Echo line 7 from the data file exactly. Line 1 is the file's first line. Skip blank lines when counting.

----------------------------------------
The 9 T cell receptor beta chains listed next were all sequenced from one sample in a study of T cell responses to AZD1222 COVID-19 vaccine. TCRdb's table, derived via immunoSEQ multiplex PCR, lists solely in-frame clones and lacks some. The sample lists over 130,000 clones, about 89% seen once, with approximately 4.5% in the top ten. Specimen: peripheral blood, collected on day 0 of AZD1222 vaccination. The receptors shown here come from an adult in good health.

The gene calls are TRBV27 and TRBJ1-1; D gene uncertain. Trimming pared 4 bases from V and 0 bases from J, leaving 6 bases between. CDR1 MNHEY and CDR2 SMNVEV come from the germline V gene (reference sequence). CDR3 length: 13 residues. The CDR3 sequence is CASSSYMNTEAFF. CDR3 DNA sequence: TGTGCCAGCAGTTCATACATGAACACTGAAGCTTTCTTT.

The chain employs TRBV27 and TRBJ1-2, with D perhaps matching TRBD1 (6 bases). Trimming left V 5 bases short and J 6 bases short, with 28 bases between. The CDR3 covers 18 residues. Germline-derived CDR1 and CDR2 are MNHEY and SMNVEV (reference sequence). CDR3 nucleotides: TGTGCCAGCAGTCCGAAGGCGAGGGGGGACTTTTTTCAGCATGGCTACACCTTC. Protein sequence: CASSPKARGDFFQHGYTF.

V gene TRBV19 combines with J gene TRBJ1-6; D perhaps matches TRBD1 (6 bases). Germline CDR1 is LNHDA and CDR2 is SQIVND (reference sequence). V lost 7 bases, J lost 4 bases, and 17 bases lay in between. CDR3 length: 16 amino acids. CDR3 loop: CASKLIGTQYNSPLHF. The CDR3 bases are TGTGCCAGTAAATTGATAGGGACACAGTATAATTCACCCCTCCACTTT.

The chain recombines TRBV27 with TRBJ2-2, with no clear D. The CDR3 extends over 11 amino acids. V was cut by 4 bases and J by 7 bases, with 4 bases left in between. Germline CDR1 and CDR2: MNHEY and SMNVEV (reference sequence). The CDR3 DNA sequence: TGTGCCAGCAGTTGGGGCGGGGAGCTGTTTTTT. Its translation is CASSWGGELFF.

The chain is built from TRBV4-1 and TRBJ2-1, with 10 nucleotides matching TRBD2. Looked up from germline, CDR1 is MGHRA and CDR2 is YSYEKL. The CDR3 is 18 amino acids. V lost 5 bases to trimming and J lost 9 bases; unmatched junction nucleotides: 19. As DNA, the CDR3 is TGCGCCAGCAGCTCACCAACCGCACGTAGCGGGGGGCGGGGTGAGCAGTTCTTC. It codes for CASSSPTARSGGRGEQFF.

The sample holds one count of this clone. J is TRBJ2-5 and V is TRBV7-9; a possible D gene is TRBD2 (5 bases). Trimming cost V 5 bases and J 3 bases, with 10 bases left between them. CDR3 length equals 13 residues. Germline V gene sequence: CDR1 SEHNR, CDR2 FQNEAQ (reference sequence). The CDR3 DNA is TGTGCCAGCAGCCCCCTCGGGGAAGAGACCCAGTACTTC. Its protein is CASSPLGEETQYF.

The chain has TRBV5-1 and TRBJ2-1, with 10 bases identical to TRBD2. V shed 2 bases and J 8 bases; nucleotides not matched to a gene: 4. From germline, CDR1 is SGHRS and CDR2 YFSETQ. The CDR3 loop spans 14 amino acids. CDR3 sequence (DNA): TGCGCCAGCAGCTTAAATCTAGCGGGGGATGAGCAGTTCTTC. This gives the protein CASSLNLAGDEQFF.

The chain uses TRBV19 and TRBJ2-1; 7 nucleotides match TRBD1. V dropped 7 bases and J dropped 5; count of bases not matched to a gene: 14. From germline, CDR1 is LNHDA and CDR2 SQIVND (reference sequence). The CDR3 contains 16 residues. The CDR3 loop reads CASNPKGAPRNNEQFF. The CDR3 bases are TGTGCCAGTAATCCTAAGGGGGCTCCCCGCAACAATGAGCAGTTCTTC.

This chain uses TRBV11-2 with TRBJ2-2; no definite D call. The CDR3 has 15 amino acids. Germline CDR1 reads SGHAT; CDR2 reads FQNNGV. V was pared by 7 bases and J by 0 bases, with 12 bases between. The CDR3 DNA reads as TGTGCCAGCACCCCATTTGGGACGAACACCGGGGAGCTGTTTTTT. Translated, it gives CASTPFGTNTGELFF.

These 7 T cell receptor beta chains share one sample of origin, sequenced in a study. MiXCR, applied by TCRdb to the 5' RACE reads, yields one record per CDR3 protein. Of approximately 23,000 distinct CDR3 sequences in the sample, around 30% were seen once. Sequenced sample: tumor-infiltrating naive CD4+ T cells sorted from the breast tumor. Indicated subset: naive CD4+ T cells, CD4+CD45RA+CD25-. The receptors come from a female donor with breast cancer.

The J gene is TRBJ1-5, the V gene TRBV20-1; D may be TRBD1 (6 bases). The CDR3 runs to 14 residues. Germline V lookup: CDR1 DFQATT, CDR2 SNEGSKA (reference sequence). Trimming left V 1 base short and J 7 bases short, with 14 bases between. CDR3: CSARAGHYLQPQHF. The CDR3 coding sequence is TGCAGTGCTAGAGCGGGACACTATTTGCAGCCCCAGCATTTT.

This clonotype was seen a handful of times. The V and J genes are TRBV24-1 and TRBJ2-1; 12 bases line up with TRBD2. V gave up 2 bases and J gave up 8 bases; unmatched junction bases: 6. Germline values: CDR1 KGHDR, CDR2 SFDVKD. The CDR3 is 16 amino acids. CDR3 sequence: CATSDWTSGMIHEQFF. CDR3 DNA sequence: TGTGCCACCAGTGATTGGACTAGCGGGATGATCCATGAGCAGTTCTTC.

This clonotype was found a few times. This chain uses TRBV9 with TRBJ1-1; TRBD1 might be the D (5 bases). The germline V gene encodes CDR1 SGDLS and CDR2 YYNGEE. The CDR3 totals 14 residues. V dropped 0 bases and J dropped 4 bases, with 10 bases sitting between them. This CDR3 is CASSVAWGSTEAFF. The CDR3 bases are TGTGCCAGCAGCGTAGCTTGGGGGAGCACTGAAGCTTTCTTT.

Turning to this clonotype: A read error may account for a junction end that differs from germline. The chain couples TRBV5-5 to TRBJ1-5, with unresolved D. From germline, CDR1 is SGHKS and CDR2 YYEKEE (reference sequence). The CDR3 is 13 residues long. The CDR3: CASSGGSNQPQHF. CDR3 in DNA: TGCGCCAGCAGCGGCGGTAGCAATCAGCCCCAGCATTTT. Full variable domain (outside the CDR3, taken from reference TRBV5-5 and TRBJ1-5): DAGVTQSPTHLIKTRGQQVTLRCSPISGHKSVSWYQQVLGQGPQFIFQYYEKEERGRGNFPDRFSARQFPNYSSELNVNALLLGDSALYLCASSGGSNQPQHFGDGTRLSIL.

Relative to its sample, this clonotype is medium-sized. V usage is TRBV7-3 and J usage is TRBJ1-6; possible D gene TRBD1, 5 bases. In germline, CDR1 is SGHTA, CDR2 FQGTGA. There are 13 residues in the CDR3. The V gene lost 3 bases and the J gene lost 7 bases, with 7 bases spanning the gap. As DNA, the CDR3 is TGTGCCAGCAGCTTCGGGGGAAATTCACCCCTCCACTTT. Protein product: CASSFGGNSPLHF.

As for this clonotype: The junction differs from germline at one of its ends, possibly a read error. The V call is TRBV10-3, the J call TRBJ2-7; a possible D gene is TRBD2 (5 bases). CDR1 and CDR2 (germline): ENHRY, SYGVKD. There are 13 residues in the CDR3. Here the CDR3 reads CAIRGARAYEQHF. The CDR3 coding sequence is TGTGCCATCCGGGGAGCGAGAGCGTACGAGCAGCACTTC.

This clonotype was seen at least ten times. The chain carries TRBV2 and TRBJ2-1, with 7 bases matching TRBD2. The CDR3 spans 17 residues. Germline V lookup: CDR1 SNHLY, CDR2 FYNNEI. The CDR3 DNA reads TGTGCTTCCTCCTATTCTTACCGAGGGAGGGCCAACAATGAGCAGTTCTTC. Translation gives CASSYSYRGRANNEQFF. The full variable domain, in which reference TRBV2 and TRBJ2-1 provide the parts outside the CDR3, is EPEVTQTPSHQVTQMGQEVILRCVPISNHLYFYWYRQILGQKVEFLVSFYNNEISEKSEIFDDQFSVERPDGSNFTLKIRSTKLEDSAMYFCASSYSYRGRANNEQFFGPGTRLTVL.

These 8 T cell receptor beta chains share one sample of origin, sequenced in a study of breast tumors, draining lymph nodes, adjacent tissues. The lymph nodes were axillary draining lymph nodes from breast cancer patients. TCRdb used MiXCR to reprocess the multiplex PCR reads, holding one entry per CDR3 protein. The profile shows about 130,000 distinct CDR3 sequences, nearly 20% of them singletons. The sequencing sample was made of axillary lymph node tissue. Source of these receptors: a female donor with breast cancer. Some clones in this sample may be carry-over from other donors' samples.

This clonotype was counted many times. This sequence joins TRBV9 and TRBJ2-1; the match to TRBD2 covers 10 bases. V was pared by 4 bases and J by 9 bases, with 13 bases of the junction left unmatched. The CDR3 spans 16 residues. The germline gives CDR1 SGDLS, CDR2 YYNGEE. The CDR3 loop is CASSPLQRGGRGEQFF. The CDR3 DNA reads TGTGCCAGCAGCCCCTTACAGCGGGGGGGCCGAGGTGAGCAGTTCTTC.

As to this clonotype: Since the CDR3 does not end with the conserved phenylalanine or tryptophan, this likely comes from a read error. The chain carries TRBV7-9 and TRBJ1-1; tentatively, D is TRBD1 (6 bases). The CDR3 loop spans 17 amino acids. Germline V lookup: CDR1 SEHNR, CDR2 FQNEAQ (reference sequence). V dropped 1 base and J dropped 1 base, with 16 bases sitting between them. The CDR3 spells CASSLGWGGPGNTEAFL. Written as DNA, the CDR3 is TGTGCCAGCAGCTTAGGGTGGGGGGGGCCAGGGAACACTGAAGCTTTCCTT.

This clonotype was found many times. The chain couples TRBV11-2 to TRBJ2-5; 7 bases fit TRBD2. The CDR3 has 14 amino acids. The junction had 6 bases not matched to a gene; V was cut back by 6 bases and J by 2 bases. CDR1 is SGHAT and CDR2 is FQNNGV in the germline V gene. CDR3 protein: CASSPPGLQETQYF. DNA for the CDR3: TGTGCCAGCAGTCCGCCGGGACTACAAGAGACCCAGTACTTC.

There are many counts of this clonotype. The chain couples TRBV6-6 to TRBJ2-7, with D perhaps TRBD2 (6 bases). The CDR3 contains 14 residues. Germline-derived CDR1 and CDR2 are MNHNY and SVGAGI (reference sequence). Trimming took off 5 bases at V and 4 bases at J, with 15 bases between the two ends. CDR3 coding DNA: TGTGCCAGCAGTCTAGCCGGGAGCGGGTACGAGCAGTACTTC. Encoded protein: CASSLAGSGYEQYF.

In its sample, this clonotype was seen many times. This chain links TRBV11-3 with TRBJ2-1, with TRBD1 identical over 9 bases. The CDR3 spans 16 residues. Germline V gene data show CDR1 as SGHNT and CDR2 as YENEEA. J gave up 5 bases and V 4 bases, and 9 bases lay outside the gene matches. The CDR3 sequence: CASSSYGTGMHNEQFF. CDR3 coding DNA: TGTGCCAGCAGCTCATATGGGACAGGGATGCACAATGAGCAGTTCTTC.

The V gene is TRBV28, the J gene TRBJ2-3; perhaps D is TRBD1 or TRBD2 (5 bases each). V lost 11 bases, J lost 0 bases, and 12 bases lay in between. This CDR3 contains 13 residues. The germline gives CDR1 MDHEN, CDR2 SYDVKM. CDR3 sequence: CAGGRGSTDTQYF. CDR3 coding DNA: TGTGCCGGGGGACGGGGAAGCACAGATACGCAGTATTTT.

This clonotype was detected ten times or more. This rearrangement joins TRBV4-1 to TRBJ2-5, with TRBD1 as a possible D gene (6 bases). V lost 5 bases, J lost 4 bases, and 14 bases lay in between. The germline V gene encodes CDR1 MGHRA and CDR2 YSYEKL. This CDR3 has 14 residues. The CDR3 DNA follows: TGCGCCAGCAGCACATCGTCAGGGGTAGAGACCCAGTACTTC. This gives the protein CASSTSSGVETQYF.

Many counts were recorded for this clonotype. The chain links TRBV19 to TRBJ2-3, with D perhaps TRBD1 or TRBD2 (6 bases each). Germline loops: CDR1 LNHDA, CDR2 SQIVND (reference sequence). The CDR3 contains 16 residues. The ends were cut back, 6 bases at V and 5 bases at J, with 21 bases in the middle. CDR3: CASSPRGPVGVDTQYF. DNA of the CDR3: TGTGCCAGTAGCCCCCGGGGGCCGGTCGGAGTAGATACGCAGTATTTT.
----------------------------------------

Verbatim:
The sample holds one count of this clone. J is TRBJ2-5 and V is TRBV7-9; a possible D gene is TRBD2 (5 bases). Trimming cost V 5 bases and J 3 bases, with 10 bases left between them. CDR3 length equals 13 residues. Germline V gene sequence: CDR1 SEHNR, CDR2 FQNEAQ (reference sequence). The CDR3 DNA is TGTGCCAGCAGCCCCCTCGGGGAAGAGACCCAGTACTTC. Its protein is CASSPLGEETQYF.